The Vietnam War was not lost in the field or by the media. It was lost in Washington, D.C., even before it began.
By Colonel Harry G. Summers, Jr., U.S. Army (ret.)
With his book Dereliction of Duty: Johnson, McNamara, the Joint Chiefs of Staff, and the Lies That Led to Vietnam, (HarperCollins, New York, 1997, $27.50), Major H.R. McMaster, a U.S. Army officer, Gulf War combat veteran and former history teacher at the U.S. Military Academy has provided a masterful examination of the roots of the Vietnam War. This valuable work examines the U.S. government’s “arrogance, weakness, lying in pursuit of self-interest [and] abdication of responsibility to the American people” during the 196365 period when the foundation for the war was being laid.
Begun in 1992 while he was working on his doctorate in history at the University of North Carolina at Chapel Hill, McMaster’s work is based on an exhaustive study of “the thousands of documents that had previously been unavailable…interviews with those close to the decision-making process, taped meetings and telephone conversations, and oral histories and memoirs of top civilian and military officials.” The result of his research is a readable and meticulously documented history of how the Vietnam War was lost even before it began.
McMaster is a historian, but he is also a soldier, and that is what led him to this study: “It would be impossible for an Army lieutenant, obtaining his commission in 1984, not to be concerned with the experience of the Vietnam War. I thought that to better prepare myself to lead soldiers in combat [as he subsequently did as the commander of Eagle Troop, 2nd Armored Cavalry Regiment, in the Gulf] it was important to learn from the experiences of others, and the most recent U.S. war seemed as good a starting place as any.
“I wondered how and why Vietnam had become an American war–a war in which men fought and died without a clear idea of how their actions and sacrifices were contributing to an end of the conflict.” In searching for the answer, McMaster “discovered that the military’s role in Vietnam decision-making was little understood and largely overlooked.” Dereliction of Duty is his attempt to correct that deficiency.
As Henry Kissinger has said, “Presidents listen to advisers whose advice they think they need.” In the Kennedy administration the most important determining factor would not be the advisers’ relative position in organizational charts, but instead their “ability to establish a close personal rapport with the President.” Thus, “under the Kennedy/Johnson system, the Joint Chiefs lost the direct access to the president, and thus the real influence on decision-making that the Eisenhower NSC [National Security Council] structure had provided.”
McMaster says “Diminished JCS [Joint Chiefs of Staff] access to the president reflected Kennedy’s opinion of his senior military advisers. Kennedy and the young New Frontiersmen viewed the Eisenhower JCS with suspicion….The Old Guard in the Pentagon were relegated to a position of little influence.” McMaster follows this theme throughout his work, beginning with the rise of General Maxwell Taylor, brought back from retirement to serve as the “military representative of the president” and later chairman of the JCS.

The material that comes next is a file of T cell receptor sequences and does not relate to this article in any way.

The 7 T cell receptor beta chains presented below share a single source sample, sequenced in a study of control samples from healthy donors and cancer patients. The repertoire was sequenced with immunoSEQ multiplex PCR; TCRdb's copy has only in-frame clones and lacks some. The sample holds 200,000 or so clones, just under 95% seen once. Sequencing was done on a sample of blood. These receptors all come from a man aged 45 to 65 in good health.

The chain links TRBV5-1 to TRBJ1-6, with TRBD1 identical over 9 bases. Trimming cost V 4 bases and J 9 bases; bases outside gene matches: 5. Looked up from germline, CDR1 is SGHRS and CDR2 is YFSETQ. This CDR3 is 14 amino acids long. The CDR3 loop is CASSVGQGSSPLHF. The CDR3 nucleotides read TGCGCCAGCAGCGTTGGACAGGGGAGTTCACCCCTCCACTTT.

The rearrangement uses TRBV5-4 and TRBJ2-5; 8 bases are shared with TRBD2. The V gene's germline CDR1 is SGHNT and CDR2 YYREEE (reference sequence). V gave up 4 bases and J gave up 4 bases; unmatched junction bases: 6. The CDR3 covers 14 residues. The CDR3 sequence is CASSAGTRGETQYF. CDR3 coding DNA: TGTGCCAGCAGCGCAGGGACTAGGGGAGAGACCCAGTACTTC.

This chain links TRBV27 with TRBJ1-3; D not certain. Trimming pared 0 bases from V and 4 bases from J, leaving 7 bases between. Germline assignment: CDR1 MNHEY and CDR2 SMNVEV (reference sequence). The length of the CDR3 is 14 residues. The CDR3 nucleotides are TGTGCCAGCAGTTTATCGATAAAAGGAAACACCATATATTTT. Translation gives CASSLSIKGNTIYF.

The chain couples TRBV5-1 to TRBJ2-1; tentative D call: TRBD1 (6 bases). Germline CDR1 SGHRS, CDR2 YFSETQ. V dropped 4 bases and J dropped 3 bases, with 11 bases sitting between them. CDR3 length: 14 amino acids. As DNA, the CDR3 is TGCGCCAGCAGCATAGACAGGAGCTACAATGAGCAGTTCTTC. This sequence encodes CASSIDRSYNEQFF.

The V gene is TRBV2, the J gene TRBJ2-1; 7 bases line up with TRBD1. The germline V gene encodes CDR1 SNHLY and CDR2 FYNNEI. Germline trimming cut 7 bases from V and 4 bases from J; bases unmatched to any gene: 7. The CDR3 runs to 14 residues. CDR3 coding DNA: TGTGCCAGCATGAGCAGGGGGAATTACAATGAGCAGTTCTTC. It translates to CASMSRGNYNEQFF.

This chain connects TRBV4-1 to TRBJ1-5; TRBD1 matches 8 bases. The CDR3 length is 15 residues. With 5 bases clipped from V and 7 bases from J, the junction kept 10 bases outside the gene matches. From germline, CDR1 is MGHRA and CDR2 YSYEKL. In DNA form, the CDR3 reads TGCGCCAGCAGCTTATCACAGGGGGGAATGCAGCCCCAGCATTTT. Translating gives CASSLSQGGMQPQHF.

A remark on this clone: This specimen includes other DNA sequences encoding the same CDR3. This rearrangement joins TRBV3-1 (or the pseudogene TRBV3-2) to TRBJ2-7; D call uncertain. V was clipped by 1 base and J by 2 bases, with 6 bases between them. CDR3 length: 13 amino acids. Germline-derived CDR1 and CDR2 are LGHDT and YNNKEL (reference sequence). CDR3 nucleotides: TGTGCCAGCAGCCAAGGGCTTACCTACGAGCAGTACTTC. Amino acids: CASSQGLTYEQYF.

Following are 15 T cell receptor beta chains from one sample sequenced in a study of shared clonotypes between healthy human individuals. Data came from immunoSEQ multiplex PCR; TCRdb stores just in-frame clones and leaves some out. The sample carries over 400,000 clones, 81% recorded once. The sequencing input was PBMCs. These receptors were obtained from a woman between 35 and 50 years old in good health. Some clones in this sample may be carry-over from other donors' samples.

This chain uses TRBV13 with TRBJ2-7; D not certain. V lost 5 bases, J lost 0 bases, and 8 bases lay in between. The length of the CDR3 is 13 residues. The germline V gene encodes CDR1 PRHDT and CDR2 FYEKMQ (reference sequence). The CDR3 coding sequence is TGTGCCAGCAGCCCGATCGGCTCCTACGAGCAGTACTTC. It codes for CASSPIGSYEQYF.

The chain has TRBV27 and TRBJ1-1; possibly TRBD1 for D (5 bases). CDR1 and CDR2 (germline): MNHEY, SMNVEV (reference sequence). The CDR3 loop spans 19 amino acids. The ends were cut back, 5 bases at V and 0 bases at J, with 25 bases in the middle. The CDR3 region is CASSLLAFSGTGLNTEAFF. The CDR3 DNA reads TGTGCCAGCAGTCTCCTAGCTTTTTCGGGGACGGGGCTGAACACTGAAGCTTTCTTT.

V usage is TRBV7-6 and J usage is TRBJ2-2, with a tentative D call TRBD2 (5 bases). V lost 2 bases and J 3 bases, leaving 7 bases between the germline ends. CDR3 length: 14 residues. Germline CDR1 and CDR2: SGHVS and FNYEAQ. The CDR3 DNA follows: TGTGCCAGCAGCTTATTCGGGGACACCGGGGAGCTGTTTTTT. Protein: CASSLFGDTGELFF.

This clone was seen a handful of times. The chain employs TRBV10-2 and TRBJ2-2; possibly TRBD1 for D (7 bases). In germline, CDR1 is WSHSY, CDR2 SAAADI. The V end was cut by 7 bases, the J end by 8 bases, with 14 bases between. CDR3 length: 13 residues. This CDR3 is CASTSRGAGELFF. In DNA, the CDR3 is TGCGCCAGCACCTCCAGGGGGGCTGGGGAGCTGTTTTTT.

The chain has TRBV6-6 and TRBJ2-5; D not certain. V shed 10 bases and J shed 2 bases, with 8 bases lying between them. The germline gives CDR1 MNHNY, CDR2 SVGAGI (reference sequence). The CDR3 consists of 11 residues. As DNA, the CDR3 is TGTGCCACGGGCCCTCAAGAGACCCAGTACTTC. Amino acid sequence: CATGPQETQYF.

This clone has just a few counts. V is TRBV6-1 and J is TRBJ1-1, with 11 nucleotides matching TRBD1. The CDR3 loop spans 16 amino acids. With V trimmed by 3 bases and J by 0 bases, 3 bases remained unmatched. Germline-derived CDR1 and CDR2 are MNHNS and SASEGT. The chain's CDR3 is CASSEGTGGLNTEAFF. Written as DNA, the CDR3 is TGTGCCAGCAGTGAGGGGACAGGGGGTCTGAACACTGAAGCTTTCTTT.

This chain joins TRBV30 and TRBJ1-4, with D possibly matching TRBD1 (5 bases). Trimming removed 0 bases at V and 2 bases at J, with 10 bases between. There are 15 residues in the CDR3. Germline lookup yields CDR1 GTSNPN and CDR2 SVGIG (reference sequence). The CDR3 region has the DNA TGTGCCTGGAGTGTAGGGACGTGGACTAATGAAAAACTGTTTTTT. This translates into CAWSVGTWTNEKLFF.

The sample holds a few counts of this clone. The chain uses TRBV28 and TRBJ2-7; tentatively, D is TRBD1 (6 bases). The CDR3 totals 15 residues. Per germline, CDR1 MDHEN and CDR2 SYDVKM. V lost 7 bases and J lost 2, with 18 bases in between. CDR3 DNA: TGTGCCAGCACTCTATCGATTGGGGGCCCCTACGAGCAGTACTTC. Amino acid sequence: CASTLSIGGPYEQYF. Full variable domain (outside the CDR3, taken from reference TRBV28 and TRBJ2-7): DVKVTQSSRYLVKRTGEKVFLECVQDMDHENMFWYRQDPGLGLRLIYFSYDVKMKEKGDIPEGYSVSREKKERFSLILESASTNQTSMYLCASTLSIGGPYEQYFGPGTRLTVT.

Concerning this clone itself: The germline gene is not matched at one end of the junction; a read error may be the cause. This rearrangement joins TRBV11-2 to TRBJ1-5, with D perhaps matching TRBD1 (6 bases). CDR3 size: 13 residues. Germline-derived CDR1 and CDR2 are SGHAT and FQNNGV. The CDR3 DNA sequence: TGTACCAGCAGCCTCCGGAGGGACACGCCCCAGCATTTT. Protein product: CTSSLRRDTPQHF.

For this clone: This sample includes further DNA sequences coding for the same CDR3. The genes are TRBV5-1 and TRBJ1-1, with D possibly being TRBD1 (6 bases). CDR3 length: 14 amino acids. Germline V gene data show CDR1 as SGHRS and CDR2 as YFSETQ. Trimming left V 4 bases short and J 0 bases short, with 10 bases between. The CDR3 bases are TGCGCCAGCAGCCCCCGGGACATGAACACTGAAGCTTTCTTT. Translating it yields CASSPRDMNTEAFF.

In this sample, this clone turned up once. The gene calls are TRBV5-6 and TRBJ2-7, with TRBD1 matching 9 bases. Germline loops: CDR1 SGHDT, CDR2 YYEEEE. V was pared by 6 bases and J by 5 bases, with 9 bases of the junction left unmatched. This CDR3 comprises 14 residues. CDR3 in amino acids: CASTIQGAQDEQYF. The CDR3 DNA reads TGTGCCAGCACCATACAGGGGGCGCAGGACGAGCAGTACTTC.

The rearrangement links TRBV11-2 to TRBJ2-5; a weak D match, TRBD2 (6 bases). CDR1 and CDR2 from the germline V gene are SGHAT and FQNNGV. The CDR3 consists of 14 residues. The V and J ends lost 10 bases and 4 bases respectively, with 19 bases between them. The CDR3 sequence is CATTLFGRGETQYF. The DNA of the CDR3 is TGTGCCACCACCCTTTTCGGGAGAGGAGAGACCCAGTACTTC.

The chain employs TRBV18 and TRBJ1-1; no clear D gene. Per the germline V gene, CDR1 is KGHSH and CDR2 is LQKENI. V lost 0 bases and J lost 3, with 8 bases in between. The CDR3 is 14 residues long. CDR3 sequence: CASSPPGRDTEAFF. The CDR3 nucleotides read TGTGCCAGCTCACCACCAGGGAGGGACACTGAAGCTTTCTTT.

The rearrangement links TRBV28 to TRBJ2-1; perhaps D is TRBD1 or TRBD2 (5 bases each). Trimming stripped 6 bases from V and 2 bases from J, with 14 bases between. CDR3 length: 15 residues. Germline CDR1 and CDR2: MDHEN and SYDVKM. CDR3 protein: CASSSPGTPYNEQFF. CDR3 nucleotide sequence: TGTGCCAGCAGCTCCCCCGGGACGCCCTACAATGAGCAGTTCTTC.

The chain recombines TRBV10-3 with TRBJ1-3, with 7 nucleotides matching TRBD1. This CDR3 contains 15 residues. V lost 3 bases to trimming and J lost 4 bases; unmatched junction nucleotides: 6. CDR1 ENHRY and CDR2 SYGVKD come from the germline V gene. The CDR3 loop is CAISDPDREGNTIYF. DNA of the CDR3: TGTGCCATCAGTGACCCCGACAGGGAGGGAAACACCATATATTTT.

McMaster also traces the rise of Defense Secretary Robert McNamara’s “whiz kids”–particularly Alain Enthoven, McNamara’s point man, whose “flair for quantitative analysis was exceeded only by his arrogance.” Enthoven, writes McMaster, “held military experience in low regard and considered military men intellectually inferior.” In return, “the military viewed Enthoven and the rest of McNamara’s staff as adversaries.”
The Cuban missile crisis only deepened the gulf between the JCS and the president. Dismayed by their insistence on using military force, John F. Kennedy said he would warn his successor “to watch the generals and to avoid feeling that just because they were military men their opinion[s] on military matters were worth a damn.” But Lyndon Johnson needed no such advice, for like JFK, he had a disdain for the military. “Johnson brought with him to the presidency a low opinion of the nation’s top military men and a long history of taking positions on military issues to enhance his political fortunes,” says McMaster. Taylor, by then JCS chairman, “demonstrated the same loyalty to Johnson that he had shown Kennedy. The other Chiefs and the JCS as an institution were the losers in status, influence and power.”
Defense Secretary McNamara, says McMaster, “would dominate the [Vietnam] policy-making process because of three mutually reinforcing factors: the Chiefs’ ineffectiveness as an advisory group, Johnson’s profound insecurity, and the president’s related unwillingness to entertain divergent views on the subject of Vietnam….He wanted advisors who would tell him what he wanted to hear….McNamara could sense the president’s desires, and determined to do all that he could to fulfill them. He would become Lyndon Johnson’s ‘oracle’ for Vietnam.”
Later chapters–“From Distrust to Deceit,” “A Quicksand of Lies” and “War Without Direction,” among others–detail the construction of the flawed foundation that led to the debacle in Vietnam. The war, McMaster concludes, “was lost in Washington, D.C., even before Americans assumed sole responsibility for the fighting in 1965 and before they realized the country was at war; indeed, even before the first American units were deployed.”